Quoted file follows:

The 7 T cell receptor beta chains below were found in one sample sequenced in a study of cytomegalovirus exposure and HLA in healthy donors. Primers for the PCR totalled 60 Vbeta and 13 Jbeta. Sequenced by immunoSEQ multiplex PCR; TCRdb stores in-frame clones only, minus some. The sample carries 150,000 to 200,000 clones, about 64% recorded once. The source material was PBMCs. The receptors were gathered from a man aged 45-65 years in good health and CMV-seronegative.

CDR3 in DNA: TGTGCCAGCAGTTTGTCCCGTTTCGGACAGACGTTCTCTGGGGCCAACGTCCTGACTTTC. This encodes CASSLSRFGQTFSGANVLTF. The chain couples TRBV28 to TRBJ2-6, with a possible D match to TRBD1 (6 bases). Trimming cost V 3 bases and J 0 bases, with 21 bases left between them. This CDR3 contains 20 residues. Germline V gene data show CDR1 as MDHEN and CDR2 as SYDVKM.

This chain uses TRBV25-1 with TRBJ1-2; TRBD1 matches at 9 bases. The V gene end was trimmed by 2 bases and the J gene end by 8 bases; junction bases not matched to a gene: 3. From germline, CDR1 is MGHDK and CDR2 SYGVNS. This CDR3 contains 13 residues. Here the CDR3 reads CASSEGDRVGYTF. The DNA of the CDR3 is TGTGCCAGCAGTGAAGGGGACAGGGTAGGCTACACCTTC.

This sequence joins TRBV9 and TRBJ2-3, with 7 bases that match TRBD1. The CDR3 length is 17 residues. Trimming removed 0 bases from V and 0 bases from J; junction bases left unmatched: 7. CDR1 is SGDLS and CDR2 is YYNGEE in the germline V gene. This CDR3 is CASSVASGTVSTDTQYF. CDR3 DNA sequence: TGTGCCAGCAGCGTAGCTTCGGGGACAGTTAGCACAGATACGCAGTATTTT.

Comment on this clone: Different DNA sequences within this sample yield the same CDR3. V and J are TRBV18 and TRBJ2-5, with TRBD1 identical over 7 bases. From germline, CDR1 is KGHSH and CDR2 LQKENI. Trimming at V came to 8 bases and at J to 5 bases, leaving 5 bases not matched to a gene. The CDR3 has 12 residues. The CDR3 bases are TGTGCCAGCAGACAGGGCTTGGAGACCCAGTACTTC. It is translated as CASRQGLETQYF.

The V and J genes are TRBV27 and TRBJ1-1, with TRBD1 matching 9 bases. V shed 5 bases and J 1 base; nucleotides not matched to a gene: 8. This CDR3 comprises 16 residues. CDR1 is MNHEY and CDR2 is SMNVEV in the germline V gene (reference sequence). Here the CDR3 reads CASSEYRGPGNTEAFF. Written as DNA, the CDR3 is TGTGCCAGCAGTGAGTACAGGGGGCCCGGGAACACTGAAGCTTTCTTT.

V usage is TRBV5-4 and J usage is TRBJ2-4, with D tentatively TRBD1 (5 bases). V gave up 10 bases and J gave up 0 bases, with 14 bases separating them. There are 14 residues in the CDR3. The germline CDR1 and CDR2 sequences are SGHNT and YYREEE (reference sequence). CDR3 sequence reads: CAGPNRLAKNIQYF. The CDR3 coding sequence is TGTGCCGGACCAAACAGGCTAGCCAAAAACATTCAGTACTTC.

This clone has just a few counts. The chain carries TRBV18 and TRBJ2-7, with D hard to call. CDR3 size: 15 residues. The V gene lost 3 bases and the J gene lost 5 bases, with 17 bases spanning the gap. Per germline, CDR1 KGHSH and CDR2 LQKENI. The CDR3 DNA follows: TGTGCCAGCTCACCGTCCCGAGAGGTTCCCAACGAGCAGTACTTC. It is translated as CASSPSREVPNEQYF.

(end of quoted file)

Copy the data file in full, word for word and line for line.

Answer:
The 7 T cell receptor beta chains below were found in one sample sequenced in a study of cytomegalovirus exposure and HLA in healthy donors. Primers for the PCR totalled 60 Vbeta and 13 Jbeta. Sequenced by immunoSEQ multiplex PCR; TCRdb stores in-frame clones only, minus some. The sample carries 150,000 to 200,000 clones, about 64% recorded once. The source material was PBMCs. The receptors were gathered from a man aged 45-65 years in good health and CMV-seronegative.

CDR3 in DNA: TGTGCCAGCAGTTTGTCCCGTTTCGGACAGACGTTCTCTGGGGCCAACGTCCTGACTTTC. This encodes CASSLSRFGQTFSGANVLTF. The chain couples TRBV28 to TRBJ2-6, with a possible D match to TRBD1 (6 bases). Trimming cost V 3 bases and J 0 bases, with 21 bases left between them. This CDR3 contains 20 residues. Germline V gene data show CDR1 as MDHEN and CDR2 as SYDVKM.

This chain uses TRBV25-1 with TRBJ1-2; TRBD1 matches at 9 bases. The V gene end was trimmed by 2 bases and the J gene end by 8 bases; junction bases not matched to a gene: 3. From germline, CDR1 is MGHDK and CDR2 SYGVNS. This CDR3 contains 13 residues. Here the CDR3 reads CASSEGDRVGYTF. The DNA of the CDR3 is TGTGCCAGCAGTGAAGGGGACAGGGTAGGCTACACCTTC.

This sequence joins TRBV9 and TRBJ2-3, with 7 bases that match TRBD1. The CDR3 length is 17 residues. Trimming removed 0 bases from V and 0 bases from J; junction bases left unmatched: 7. CDR1 is SGDLS and CDR2 is YYNGEE in the germline V gene. This CDR3 is CASSVASGTVSTDTQYF. CDR3 DNA sequence: TGTGCCAGCAGCGTAGCTTCGGGGACAGTTAGCACAGATACGCAGTATTTT.

Comment on this clone: Different DNA sequences within this sample yield the same CDR3. V and J are TRBV18 and TRBJ2-5, with TRBD1 identical over 7 bases. From germline, CDR1 is KGHSH and CDR2 LQKENI. Trimming at V came to 8 bases and at J to 5 bases, leaving 5 bases not matched to a gene. The CDR3 has 12 residues. The CDR3 bases are TGTGCCAGCAGACAGGGCTTGGAGACCCAGTACTTC. It is translated as CASRQGLETQYF.

The V and J genes are TRBV27 and TRBJ1-1, with TRBD1 matching 9 bases. V shed 5 bases and J 1 base; nucleotides not matched to a gene: 8. This CDR3 comprises 16 residues. CDR1 is MNHEY and CDR2 is SMNVEV in the germline V gene (reference sequence). Here the CDR3 reads CASSEYRGPGNTEAFF. Written as DNA, the CDR3 is TGTGCCAGCAGTGAGTACAGGGGGCCCGGGAACACTGAAGCTTTCTTT.

V usage is TRBV5-4 and J usage is TRBJ2-4, with D tentatively TRBD1 (5 bases). V gave up 10 bases and J gave up 0 bases, with 14 bases separating them. There are 14 residues in the CDR3. The germline CDR1 and CDR2 sequences are SGHNT and YYREEE (reference sequence). CDR3 sequence reads: CAGPNRLAKNIQYF. The CDR3 coding sequence is TGTGCCGGACCAAACAGGCTAGCCAAAAACATTCAGTACTTC.

This clone has just a few counts. The chain carries TRBV18 and TRBJ2-7, with D hard to call. CDR3 size: 15 residues. The V gene lost 3 bases and the J gene lost 5 bases, with 17 bases spanning the gap. Per germline, CDR1 KGHSH and CDR2 LQKENI. The CDR3 DNA follows: TGTGCCAGCTCACCGTCCCGAGAGGTTCCCAACGAGCAGTACTTC. It is translated as CASSPSREVPNEQYF.